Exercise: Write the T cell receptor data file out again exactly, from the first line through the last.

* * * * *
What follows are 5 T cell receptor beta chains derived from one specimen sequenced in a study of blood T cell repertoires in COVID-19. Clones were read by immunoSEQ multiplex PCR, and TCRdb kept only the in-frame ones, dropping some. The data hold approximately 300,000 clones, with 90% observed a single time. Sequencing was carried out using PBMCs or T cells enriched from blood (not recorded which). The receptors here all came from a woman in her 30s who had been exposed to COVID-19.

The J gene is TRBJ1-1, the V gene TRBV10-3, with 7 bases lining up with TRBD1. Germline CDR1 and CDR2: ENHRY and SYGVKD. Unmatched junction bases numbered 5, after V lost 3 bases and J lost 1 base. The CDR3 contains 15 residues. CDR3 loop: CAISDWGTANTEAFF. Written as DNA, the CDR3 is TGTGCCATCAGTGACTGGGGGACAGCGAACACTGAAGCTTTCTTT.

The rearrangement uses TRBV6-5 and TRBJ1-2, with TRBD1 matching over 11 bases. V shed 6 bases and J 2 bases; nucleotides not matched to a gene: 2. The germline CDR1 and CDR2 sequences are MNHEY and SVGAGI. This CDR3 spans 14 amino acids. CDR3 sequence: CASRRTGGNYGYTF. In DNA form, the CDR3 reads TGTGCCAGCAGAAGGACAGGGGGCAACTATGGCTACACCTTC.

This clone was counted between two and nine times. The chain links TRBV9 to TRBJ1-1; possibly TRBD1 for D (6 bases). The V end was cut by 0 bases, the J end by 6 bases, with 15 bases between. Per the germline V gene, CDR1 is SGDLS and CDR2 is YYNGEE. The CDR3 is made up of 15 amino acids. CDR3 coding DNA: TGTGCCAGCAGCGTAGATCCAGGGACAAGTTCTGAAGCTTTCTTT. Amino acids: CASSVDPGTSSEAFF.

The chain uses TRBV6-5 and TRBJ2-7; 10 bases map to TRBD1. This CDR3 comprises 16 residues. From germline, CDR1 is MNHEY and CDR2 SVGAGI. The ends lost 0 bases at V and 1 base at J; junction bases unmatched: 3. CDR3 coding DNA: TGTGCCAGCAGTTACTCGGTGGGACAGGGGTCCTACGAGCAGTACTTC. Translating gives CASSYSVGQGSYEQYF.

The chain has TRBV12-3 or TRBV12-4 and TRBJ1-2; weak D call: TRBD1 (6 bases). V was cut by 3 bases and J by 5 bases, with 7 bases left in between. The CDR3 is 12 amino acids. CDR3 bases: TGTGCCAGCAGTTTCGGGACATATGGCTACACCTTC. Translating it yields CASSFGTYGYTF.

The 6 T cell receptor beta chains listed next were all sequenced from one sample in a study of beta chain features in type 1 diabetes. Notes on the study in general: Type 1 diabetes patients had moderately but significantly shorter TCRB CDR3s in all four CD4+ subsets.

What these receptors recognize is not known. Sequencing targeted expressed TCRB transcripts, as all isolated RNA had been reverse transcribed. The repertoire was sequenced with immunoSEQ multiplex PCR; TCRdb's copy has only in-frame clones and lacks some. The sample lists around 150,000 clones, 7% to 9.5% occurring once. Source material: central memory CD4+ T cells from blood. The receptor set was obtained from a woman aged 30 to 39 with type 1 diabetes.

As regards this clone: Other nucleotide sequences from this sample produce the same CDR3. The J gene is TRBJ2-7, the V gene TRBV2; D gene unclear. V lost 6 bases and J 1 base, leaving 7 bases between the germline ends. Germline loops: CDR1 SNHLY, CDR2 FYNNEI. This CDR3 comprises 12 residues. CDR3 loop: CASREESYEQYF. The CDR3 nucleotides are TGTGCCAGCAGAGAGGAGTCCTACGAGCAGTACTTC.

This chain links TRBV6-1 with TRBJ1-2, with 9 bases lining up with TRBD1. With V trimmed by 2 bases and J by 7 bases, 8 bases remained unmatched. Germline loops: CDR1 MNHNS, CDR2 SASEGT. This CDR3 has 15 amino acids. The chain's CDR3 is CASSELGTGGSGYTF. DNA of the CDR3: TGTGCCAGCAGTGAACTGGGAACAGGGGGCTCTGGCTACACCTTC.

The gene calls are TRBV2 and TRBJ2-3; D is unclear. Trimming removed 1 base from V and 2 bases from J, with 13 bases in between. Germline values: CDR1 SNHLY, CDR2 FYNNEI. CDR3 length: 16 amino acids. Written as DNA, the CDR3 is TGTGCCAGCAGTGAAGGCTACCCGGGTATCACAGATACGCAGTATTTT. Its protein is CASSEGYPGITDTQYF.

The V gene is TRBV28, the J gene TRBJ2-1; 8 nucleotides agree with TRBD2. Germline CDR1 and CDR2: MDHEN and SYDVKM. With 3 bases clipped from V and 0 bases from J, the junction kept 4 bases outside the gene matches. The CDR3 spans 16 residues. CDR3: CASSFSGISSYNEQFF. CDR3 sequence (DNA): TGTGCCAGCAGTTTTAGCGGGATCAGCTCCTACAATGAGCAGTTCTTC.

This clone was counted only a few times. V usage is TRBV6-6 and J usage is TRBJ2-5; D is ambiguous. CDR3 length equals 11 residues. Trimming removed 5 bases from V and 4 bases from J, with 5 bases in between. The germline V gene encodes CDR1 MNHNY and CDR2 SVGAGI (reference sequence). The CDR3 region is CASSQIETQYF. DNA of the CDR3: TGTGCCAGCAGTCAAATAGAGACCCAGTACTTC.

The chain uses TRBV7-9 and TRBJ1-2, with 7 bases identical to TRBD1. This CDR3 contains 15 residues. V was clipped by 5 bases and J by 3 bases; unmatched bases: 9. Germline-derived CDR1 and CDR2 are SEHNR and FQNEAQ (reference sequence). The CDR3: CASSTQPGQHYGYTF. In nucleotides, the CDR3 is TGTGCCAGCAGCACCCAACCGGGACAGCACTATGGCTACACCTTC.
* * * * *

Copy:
What follows are 5 T cell receptor beta chains derived from one specimen sequenced in a study of blood T cell repertoires in COVID-19. Clones were read by immunoSEQ multiplex PCR, and TCRdb kept only the in-frame ones, dropping some. The data hold approximately 300,000 clones, with 90% observed a single time. Sequencing was carried out using PBMCs or T cells enriched from blood (not recorded which). The receptors here all came from a woman in her 30s who had been exposed to COVID-19.

The J gene is TRBJ1-1, the V gene TRBV10-3, with 7 bases lining up with TRBD1. Germline CDR1 and CDR2: ENHRY and SYGVKD. Unmatched junction bases numbered 5, after V lost 3 bases and J lost 1 base. The CDR3 contains 15 residues. CDR3 loop: CAISDWGTANTEAFF. Written as DNA, the CDR3 is TGTGCCATCAGTGACTGGGGGACAGCGAACACTGAAGCTTTCTTT.

The rearrangement uses TRBV6-5 and TRBJ1-2, with TRBD1 matching over 11 bases. V shed 6 bases and J 2 bases; nucleotides not matched to a gene: 2. The germline CDR1 and CDR2 sequences are MNHEY and SVGAGI. This CDR3 spans 14 amino acids. CDR3 sequence: CASRRTGGNYGYTF. In DNA form, the CDR3 reads TGTGCCAGCAGAAGGACAGGGGGCAACTATGGCTACACCTTC.

This clone was counted between two and nine times. The chain links TRBV9 to TRBJ1-1; possibly TRBD1 for D (6 bases). The V end was cut by 0 bases, the J end by 6 bases, with 15 bases between. Per the germline V gene, CDR1 is SGDLS and CDR2 is YYNGEE. The CDR3 is made up of 15 amino acids. CDR3 coding DNA: TGTGCCAGCAGCGTAGATCCAGGGACAAGTTCTGAAGCTTTCTTT. Amino acids: CASSVDPGTSSEAFF.

The chain uses TRBV6-5 and TRBJ2-7; 10 bases map to TRBD1. This CDR3 comprises 16 residues. From germline, CDR1 is MNHEY and CDR2 SVGAGI. The ends lost 0 bases at V and 1 base at J; junction bases unmatched: 3. CDR3 coding DNA: TGTGCCAGCAGTTACTCGGTGGGACAGGGGTCCTACGAGCAGTACTTC. Translating gives CASSYSVGQGSYEQYF.

The chain has TRBV12-3 or TRBV12-4 and TRBJ1-2; weak D call: TRBD1 (6 bases). V was cut by 3 bases and J by 5 bases, with 7 bases left in between. The CDR3 is 12 amino acids. CDR3 bases: TGTGCCAGCAGTTTCGGGACATATGGCTACACCTTC. Translating it yields CASSFGTYGYTF.

The 6 T cell receptor beta chains listed next were all sequenced from one sample in a study of beta chain features in type 1 diabetes. Notes on the study in general: Type 1 diabetes patients had moderately but significantly shorter TCRB CDR3s in all four CD4+ subsets.

What these receptors recognize is not known. Sequencing targeted expressed TCRB transcripts, as all isolated RNA had been reverse transcribed. The repertoire was sequenced with immunoSEQ multiplex PCR; TCRdb's copy has only in-frame clones and lacks some. The sample lists around 150,000 clones, 7% to 9.5% occurring once. Source material: central memory CD4+ T cells from blood. The receptor set was obtained from a woman aged 30 to 39 with type 1 diabetes.

As regards this clone: Other nucleotide sequences from this sample produce the same CDR3. The J gene is TRBJ2-7, the V gene TRBV2; D gene unclear. V lost 6 bases and J 1 base, leaving 7 bases between the germline ends. Germline loops: CDR1 SNHLY, CDR2 FYNNEI. This CDR3 comprises 12 residues. CDR3 loop: CASREESYEQYF. The CDR3 nucleotides are TGTGCCAGCAGAGAGGAGTCCTACGAGCAGTACTTC.

This chain links TRBV6-1 with TRBJ1-2, with 9 bases lining up with TRBD1. With V trimmed by 2 bases and J by 7 bases, 8 bases remained unmatched. Germline loops: CDR1 MNHNS, CDR2 SASEGT. This CDR3 has 15 amino acids. The chain's CDR3 is CASSELGTGGSGYTF. DNA of the CDR3: TGTGCCAGCAGTGAACTGGGAACAGGGGGCTCTGGCTACACCTTC.

The gene calls are TRBV2 and TRBJ2-3; D is unclear. Trimming removed 1 base from V and 2 bases from J, with 13 bases in between. Germline values: CDR1 SNHLY, CDR2 FYNNEI. CDR3 length: 16 amino acids. Written as DNA, the CDR3 is TGTGCCAGCAGTGAAGGCTACCCGGGTATCACAGATACGCAGTATTTT. Its protein is CASSEGYPGITDTQYF.

The V gene is TRBV28, the J gene TRBJ2-1; 8 nucleotides agree with TRBD2. Germline CDR1 and CDR2: MDHEN and SYDVKM. With 3 bases clipped from V and 0 bases from J, the junction kept 4 bases outside the gene matches. The CDR3 spans 16 residues. CDR3: CASSFSGISSYNEQFF. CDR3 sequence (DNA): TGTGCCAGCAGTTTTAGCGGGATCAGCTCCTACAATGAGCAGTTCTTC.

This clone was counted only a few times. V usage is TRBV6-6 and J usage is TRBJ2-5; D is ambiguous. CDR3 length equals 11 residues. Trimming removed 5 bases from V and 4 bases from J, with 5 bases in between. The germline V gene encodes CDR1 MNHNY and CDR2 SVGAGI (reference sequence). The CDR3 region is CASSQIETQYF. DNA of the CDR3: TGTGCCAGCAGTCAAATAGAGACCCAGTACTTC.

The chain uses TRBV7-9 and TRBJ1-2, with 7 bases identical to TRBD1. This CDR3 contains 15 residues. V was clipped by 5 bases and J by 3 bases; unmatched bases: 9. Germline-derived CDR1 and CDR2 are SEHNR and FQNEAQ (reference sequence). The CDR3: CASSTQPGQHYGYTF. In nucleotides, the CDR3 is TGTGCCAGCAGCACCCAACCGGGACAGCACTATGGCTACACCTTC.